- Lawrence Bailey
What’s the future for devolution?
As you walk through the main doors at Bay Studios, there’s a plaque on the wall marking how the site once boasted one the largest auto-manufacturing bases in the UK.
I’m told there were about thirty or so individuals who each laid claim to being key players in persuading car giant Ford to establish a major presence on Fabian Way.
In the same way, I guess its natural that whenever Welsh devolution is mentioned, there's a collective “I was there” to be heard.
Of course, both are valid. Such outcome are inevitably a group effort. That said, no-one thought it was necessary to have a referendum before bringing two thousand manufacturing jobs to south west Wales.
Twenty years on from the night Wales said, “Yes”, and as the glasses chink in select gatherings around Cardiff Bay eateries, there is little consensus on the success of settlements past and future.
Whatever the ambition its hard to dispute Wales has not been different place ever since 1997. What’s more, despite criticism of free bus passes, free hospital parking and charges for plastic bags, very few have argued for things to go back to how there were.
The mantra insists that devolution is a journey, even it sometimes feels the vehicle stalled a few years ago at Cardiff Bay. There is little sign that future settlements will deliver anything other than Devolution 4.0 – compounding the status quo.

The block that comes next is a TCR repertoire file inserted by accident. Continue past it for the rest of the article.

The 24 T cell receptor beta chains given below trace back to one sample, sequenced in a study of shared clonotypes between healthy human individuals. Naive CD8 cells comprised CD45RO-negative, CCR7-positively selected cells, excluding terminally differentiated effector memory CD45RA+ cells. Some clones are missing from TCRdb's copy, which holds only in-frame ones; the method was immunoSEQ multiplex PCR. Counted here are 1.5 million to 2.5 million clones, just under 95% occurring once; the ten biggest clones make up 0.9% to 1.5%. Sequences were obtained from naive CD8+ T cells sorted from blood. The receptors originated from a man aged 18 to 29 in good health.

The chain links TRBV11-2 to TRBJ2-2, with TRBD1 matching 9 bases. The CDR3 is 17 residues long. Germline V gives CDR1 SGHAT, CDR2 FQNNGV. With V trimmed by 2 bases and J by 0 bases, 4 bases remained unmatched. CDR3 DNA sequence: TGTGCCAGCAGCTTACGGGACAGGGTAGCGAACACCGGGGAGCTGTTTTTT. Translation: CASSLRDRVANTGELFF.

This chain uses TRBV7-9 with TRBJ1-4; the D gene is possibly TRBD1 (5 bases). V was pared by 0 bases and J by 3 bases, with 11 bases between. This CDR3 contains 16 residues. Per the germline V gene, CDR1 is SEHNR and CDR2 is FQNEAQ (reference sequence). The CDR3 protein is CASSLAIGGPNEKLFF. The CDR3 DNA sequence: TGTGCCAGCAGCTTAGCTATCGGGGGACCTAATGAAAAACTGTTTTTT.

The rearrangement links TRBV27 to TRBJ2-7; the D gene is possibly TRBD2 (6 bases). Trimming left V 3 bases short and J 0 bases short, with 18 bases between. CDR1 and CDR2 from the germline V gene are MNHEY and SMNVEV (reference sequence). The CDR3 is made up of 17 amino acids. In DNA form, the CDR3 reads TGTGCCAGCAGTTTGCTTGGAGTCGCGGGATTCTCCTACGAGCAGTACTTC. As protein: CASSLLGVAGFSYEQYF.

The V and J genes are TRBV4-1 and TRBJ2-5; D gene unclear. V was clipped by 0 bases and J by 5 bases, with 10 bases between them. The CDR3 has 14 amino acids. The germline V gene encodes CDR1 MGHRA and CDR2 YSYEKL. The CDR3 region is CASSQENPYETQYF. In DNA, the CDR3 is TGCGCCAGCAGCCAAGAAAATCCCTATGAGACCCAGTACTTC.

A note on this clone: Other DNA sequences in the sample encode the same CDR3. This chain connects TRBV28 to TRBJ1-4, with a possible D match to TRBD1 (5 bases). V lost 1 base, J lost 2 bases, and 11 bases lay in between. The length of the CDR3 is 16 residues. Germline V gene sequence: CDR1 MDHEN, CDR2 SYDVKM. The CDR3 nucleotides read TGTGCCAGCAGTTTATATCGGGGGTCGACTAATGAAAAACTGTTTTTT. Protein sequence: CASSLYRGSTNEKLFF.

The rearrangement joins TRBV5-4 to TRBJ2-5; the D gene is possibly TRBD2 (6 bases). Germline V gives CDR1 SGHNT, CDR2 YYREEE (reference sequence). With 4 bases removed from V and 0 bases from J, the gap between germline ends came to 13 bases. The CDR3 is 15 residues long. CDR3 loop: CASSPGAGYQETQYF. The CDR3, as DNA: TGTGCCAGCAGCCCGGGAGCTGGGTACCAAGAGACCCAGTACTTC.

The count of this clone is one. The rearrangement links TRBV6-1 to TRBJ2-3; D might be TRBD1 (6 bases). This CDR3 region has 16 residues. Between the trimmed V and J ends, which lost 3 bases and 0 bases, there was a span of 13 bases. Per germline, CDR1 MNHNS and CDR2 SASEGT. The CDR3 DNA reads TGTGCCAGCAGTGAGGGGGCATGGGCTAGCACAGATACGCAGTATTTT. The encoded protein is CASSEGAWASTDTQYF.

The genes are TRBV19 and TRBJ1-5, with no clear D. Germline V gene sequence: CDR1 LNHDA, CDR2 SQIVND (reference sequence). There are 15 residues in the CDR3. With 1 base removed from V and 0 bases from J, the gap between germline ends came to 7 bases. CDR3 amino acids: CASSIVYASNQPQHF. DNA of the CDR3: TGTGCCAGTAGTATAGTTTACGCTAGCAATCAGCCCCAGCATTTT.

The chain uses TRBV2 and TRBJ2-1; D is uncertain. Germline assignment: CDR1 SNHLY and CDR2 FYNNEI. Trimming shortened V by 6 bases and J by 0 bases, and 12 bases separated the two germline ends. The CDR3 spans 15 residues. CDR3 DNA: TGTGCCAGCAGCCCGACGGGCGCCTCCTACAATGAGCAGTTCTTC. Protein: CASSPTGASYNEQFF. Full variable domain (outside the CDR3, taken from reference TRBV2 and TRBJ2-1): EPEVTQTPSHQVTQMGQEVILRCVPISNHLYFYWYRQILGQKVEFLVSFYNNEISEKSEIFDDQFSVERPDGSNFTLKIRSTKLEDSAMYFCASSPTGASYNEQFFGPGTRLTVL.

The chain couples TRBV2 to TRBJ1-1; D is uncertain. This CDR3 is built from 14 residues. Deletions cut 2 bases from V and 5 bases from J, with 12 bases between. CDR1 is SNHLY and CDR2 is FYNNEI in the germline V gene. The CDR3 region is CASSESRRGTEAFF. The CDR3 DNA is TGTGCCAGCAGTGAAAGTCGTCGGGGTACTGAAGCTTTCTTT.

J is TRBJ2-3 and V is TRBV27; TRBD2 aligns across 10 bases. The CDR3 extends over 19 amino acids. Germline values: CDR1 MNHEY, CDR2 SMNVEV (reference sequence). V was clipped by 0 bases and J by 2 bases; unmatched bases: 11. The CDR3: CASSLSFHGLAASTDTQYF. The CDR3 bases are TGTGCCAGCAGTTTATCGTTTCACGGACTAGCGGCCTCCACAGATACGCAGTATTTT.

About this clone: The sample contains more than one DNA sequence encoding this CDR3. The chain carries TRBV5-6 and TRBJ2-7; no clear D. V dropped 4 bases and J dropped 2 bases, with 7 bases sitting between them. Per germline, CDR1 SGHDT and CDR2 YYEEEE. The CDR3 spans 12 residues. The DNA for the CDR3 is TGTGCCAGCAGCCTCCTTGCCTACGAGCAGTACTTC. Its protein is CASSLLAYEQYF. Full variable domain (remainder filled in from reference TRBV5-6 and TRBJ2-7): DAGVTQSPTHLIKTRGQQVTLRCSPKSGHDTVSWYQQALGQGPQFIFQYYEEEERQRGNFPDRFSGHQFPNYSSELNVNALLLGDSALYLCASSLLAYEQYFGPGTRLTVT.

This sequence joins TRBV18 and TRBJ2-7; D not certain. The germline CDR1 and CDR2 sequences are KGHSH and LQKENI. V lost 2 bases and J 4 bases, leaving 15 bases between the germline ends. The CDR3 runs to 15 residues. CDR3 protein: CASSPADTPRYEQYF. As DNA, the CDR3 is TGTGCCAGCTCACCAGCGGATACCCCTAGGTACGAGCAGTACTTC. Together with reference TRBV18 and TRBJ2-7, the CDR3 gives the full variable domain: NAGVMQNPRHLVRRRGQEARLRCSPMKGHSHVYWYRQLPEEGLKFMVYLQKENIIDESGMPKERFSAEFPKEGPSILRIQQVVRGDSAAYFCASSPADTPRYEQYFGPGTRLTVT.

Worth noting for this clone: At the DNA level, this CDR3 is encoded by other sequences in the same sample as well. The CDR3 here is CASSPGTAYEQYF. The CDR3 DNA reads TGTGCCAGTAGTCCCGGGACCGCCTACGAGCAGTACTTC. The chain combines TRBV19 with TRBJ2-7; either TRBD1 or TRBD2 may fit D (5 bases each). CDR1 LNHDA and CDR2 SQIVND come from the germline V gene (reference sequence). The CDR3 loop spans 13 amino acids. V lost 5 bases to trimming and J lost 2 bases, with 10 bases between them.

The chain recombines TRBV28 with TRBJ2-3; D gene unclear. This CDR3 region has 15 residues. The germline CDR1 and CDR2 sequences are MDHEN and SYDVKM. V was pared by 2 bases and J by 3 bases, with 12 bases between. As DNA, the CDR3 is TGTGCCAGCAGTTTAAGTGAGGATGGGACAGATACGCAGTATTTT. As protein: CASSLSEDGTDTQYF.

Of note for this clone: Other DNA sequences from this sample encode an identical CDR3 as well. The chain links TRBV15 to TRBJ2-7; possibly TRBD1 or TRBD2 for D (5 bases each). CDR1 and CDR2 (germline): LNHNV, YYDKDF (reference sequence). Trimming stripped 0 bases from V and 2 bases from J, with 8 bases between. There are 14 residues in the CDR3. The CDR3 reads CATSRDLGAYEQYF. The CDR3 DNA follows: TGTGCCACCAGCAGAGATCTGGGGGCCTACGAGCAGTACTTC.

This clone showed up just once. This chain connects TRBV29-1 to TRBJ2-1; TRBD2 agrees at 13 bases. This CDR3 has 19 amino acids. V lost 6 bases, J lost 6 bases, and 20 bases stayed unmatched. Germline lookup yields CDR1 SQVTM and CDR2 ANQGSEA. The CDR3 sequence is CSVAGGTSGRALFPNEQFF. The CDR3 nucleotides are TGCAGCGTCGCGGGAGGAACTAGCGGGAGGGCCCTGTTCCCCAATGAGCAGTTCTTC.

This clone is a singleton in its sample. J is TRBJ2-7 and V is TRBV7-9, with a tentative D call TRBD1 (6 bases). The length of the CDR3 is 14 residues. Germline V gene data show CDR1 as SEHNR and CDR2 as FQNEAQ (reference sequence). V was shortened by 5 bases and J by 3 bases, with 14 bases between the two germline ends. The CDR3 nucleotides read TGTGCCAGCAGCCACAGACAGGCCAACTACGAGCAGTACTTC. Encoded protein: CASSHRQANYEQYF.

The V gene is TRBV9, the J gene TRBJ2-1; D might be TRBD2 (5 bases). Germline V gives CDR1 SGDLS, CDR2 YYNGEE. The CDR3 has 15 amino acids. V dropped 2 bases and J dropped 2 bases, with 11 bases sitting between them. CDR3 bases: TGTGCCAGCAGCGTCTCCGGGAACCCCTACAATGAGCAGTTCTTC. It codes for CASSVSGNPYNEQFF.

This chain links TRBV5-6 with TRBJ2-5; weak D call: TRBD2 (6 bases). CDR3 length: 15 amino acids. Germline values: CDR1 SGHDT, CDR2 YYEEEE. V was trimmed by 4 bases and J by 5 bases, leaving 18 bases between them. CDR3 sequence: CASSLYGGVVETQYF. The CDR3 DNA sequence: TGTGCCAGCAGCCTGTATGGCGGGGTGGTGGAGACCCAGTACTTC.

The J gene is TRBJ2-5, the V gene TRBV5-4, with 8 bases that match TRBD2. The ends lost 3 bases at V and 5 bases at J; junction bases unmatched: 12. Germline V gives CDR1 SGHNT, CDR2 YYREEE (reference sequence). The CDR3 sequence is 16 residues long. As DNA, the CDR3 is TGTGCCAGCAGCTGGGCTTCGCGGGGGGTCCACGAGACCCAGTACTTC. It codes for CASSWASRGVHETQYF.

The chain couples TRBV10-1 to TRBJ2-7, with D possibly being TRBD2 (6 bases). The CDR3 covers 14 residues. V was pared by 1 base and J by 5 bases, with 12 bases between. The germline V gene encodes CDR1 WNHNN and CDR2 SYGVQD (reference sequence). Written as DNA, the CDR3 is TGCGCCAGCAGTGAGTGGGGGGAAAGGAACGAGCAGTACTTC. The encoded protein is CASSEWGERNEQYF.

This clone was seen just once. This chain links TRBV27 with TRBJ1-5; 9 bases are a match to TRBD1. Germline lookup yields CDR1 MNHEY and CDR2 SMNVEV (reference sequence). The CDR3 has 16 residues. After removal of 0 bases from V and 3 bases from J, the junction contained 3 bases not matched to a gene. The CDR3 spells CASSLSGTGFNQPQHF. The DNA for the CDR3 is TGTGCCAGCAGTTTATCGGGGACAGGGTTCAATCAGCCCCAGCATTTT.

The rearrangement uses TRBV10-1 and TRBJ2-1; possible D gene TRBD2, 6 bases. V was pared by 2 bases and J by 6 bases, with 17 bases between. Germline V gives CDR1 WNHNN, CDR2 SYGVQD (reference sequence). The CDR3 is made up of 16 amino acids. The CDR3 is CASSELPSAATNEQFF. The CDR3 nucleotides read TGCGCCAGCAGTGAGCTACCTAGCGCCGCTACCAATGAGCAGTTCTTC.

One suggested alternative to this centralist trend comes from Welsh Secretary Alun Cairns who wants directly elected mayors to take on an undefined additional role. Unfortunately it was a contribution that came across as big on gimmickry but sparse on detail.
Anyway, notwithstanding a clash of mandates, Wales is simply not big enough to support the combined egos of a bunch of city supremos and a Welsh parliament.
Unlike mayors, one thing you can say about the Welsh Assembly as a collective body is that they don’t go out of their way to be loved. I’d hate to see that change.
New politics, same old problems
I suspect that for many outside the bubble, the ‘new’ politics of Wales bears some familiar overtones of what came before.
As with every other elected body on the planet, the Senedd tends to be more newsworthy for the acrimony rather than any accord between parties.
That applies to matters both within and outside the Siamber.
Indeed, for all their first name, family-friendly institutional arrangements, AMs display a willingness to grass each other up that would make a Westminster lobbyist blush.
The last twenty years have seen stories of conspiratorial goings-on in Cardiff curry houses, tired and emotional outbursts in five-star hotels, peculiar second home arrangements and the use of ‘strong tobacco’; all of which have somehow found their way into the media – who occupy the fourth floor of the Assembly offices.
As one journalist once observed, “they (the AMs) work in a goldfish bowl. For us, it’s like shooting fish in a barrel”.